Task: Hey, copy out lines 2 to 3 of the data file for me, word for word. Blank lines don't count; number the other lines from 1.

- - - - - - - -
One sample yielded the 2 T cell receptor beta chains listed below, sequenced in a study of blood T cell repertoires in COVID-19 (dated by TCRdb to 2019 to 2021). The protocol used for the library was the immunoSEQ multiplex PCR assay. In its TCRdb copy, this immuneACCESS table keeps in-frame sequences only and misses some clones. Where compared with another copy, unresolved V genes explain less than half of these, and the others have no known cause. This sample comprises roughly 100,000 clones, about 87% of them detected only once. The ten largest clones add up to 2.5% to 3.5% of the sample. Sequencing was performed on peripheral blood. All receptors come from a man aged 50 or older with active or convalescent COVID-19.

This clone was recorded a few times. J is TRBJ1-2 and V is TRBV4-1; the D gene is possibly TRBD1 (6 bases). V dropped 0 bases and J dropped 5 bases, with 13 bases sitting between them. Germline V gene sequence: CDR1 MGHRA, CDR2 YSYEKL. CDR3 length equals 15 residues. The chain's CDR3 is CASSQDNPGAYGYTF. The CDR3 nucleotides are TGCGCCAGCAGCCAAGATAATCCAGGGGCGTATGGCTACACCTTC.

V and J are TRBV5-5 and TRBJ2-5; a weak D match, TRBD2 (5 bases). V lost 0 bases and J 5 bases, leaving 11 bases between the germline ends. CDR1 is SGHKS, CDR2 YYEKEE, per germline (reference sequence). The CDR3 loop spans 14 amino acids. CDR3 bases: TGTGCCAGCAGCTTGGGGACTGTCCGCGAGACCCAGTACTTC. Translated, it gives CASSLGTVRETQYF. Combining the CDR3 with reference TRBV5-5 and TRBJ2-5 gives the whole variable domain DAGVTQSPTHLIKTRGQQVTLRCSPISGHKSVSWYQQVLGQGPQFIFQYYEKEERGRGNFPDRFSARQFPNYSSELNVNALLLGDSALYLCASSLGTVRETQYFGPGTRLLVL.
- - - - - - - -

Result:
This clone was recorded a few times. J is TRBJ1-2 and V is TRBV4-1; the D gene is possibly TRBD1 (6 bases). V dropped 0 bases and J dropped 5 bases, with 13 bases sitting between them. Germline V gene sequence: CDR1 MGHRA, CDR2 YSYEKL. CDR3 length equals 15 residues. The chain's CDR3 is CASSQDNPGAYGYTF. The CDR3 nucleotides are TGCGCCAGCAGCCAAGATAATCCAGGGGCGTATGGCTACACCTTC.

V and J are TRBV5-5 and TRBJ2-5; a weak D match, TRBD2 (5 bases). V lost 0 bases and J 5 bases, leaving 11 bases between the germline ends. CDR1 is SGHKS, CDR2 YYEKEE, per germline (reference sequence). The CDR3 loop spans 14 amino acids. CDR3 bases: TGTGCCAGCAGCTTGGGGACTGTCCGCGAGACCCAGTACTTC. Translated, it gives CASSLGTVRETQYF. Combining the CDR3 with reference TRBV5-5 and TRBJ2-5 gives the whole variable domain DAGVTQSPTHLIKTRGQQVTLRCSPISGHKSVSWYQQVLGQGPQFIFQYYEKEERGRGNFPDRFSARQFPNYSSELNVNALLLGDSALYLCASSLGTVRETQYFGPGTRLLVL.